Published on IPS, by Paul Virgo, December 26, 2009.
ROME, Dec 26 (IPS) – Lake Chad was bigger than Israel less than 50 years ago. Today its surface area is less than a tenth of its earlier size, amid forecasts the lake could disappear altogether within 20 years … //
… It is a grim situation, but not a hopeless one. The other half of the problem, over-extraction, can be tackled locally.
“We are optimistic,” says Ganduje. “We are regulating the use of Lake Chad water. We are drawing up a charter so everyone has common rules and regulations in the use of water.
“We are also controlling activities on the tributaries to Lake Chad, such as the construction of dams and irrigation activities. We are controlling human behaviour in response to other factors that are outside of our control.”
This confidence is justified in part by growing understanding of the need for a response.
“There is recognition of the need for new management strategies to be put into place,” says Salman. “The most common conclusion of studies on the lake’s shrinkage is that it is due to both human pressure on water resources and on climate change. A solution should be possible.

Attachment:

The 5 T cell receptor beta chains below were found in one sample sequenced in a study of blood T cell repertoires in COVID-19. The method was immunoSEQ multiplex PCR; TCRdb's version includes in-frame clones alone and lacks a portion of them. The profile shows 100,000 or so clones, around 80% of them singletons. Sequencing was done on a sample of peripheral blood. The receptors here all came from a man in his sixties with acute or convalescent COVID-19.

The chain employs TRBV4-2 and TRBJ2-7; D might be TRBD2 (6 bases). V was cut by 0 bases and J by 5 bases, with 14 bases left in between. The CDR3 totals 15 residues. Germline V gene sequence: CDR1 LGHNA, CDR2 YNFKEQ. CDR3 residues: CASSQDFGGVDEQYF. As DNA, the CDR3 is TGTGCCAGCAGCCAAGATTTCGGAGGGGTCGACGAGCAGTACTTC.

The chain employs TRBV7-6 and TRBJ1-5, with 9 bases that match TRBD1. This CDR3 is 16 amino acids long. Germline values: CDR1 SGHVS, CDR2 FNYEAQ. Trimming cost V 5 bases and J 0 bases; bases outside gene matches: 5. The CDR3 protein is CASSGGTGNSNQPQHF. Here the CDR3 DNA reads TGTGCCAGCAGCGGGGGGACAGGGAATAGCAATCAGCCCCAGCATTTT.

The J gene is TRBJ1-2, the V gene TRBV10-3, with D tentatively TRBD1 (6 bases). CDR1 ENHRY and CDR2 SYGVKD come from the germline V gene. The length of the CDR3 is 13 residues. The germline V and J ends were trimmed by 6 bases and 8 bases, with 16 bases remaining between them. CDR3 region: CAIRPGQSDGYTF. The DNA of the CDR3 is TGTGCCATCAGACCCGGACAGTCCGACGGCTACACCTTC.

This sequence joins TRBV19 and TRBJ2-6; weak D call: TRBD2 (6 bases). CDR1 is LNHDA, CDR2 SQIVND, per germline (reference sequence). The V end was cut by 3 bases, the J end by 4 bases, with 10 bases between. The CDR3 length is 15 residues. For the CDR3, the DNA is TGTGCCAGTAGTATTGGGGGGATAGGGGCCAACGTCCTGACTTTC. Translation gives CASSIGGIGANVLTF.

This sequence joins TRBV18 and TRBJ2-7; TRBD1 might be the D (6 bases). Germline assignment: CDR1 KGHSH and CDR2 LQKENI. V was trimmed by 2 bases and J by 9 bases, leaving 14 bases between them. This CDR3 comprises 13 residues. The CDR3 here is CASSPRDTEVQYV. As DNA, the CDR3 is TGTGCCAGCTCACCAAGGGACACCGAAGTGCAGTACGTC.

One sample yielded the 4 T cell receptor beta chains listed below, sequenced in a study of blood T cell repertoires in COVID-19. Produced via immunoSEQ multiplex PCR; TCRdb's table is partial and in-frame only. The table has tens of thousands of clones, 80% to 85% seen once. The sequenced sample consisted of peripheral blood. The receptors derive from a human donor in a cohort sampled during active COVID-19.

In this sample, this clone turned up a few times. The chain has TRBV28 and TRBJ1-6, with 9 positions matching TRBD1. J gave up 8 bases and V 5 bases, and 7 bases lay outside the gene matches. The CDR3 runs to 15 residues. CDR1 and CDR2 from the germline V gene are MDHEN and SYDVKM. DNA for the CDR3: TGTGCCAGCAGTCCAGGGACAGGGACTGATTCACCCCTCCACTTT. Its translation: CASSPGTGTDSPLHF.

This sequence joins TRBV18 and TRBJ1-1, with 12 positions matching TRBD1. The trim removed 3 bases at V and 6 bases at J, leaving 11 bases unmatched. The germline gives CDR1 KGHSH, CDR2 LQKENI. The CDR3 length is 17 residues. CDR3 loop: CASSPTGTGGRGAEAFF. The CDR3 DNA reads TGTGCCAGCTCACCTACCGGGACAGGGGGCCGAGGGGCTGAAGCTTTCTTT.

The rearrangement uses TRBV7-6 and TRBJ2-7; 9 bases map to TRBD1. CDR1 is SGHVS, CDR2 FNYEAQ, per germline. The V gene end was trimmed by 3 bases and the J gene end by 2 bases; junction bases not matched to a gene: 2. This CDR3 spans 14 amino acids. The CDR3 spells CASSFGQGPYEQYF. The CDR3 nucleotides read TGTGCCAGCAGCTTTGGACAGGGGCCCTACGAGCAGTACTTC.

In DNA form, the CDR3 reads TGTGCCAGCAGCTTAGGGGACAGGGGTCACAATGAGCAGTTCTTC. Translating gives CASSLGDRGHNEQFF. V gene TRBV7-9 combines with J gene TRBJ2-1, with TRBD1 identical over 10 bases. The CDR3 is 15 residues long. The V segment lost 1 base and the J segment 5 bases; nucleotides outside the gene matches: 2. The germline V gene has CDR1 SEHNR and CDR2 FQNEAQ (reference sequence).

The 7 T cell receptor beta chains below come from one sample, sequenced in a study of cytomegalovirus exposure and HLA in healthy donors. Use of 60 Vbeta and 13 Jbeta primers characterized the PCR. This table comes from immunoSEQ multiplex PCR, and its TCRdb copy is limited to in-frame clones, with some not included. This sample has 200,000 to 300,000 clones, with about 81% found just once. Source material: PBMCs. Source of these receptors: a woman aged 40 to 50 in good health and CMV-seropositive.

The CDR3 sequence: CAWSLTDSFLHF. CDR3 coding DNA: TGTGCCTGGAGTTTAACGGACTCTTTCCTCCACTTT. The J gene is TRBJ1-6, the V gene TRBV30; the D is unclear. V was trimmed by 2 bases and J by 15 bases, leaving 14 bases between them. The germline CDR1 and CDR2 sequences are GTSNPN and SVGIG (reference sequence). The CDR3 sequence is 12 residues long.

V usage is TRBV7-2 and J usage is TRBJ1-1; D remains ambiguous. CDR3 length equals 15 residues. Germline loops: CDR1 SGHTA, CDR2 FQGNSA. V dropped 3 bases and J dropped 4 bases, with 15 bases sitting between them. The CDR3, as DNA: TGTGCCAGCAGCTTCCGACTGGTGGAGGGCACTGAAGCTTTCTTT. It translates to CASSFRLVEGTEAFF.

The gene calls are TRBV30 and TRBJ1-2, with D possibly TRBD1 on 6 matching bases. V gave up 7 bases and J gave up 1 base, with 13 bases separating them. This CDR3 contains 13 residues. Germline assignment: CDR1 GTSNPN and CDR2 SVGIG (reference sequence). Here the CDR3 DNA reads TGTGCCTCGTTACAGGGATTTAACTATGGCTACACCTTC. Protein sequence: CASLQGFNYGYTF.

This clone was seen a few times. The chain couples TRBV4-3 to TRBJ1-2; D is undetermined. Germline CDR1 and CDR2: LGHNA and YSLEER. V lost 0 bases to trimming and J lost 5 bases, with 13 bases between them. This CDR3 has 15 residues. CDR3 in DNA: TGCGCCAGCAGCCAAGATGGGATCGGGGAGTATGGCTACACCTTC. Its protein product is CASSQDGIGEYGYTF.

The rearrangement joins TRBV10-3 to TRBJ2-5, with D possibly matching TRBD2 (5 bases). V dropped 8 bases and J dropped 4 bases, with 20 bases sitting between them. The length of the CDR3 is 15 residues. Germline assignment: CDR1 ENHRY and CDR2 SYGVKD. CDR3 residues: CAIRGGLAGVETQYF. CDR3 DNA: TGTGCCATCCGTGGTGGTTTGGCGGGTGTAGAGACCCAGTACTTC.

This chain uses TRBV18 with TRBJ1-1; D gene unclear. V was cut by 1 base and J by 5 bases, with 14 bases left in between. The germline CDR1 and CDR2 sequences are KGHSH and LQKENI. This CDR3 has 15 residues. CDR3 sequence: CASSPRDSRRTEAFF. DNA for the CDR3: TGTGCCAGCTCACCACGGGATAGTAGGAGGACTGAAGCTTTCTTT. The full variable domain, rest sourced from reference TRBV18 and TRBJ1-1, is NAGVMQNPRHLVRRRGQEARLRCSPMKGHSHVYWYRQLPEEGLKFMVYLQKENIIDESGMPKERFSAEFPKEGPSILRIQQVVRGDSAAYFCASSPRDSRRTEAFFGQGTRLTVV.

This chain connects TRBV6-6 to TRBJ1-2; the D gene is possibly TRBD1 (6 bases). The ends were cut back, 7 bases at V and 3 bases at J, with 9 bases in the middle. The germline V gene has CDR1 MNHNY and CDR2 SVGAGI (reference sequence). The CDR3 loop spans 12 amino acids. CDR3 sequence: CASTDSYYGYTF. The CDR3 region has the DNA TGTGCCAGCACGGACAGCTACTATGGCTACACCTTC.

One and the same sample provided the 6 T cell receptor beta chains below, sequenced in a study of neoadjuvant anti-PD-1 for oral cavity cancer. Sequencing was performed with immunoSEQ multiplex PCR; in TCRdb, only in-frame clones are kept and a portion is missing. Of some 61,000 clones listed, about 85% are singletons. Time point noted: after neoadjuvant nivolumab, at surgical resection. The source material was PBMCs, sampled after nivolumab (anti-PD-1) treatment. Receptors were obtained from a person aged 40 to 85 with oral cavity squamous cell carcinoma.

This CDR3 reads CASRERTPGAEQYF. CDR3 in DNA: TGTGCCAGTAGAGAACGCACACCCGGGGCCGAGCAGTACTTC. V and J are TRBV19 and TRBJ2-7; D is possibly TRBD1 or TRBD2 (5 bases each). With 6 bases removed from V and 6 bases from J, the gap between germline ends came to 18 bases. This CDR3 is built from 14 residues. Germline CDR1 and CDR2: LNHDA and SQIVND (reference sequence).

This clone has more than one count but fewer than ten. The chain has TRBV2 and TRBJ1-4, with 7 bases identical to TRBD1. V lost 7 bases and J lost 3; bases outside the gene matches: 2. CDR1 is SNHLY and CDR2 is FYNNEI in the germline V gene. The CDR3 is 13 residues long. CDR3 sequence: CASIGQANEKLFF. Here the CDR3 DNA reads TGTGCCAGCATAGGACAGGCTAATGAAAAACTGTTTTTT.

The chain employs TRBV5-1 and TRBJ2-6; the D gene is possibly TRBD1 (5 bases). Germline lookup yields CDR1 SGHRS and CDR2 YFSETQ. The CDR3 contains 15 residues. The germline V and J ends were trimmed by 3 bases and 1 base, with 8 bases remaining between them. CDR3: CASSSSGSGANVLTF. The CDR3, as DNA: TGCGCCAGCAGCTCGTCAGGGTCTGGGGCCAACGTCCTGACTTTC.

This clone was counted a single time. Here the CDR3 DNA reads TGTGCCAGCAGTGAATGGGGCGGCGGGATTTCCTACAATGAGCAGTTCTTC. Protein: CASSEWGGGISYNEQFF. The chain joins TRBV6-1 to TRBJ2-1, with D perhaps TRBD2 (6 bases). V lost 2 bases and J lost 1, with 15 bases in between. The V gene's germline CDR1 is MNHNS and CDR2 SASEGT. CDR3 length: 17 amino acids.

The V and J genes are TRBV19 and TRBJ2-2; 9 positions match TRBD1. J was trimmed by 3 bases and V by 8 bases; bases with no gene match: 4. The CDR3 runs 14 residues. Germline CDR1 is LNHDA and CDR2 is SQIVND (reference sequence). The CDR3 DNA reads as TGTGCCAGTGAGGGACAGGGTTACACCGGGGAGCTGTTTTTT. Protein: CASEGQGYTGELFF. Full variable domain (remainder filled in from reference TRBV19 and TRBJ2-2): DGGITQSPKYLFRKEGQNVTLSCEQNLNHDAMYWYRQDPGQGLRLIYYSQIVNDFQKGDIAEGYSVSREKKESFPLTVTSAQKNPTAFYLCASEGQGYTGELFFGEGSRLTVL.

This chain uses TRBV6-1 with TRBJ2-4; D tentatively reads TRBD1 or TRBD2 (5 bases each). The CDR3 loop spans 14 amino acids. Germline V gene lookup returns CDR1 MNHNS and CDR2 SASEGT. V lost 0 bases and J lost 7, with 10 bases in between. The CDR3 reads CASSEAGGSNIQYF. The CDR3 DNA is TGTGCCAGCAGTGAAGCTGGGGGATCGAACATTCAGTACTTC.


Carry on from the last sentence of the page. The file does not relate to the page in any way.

“There needs to be optimum use of the waters in each sector, up-scaling water conservation and small-scale agricultural technologies for more efficient irrigation. Awareness about use of the waters is important as well, so people cut down.”
The LCBC also has high hopes of an ambitious plan to replenish the lake to its 1960s levels by diverting water from the Oubangui River, which is the major tributary to the Congo River.
“The feasibility study has started and a fund has been set up,” says Ganduje. “The heads of state are confident of progress. If the feasibility study is positive, we believe we have the political support required.”
The FAO says it does not have a position on whether the transfer project should go ahead, although it has called for very careful consideration of its impact, including that on the Congo River system. What it views as key is the presentation of concrete plans to save the lake, so donors can be badgered into committing to a cause that is crucial to millions of people .
“There is a strategic action plan for the sustainable development of Lake Chad, but to translate that into action we need an investment plan,” says Salman. “We need more meetings of donors to get them to commit and make good those commitments through investment. The good news is that there is a consensus on the need for action.” END/2009. (full text).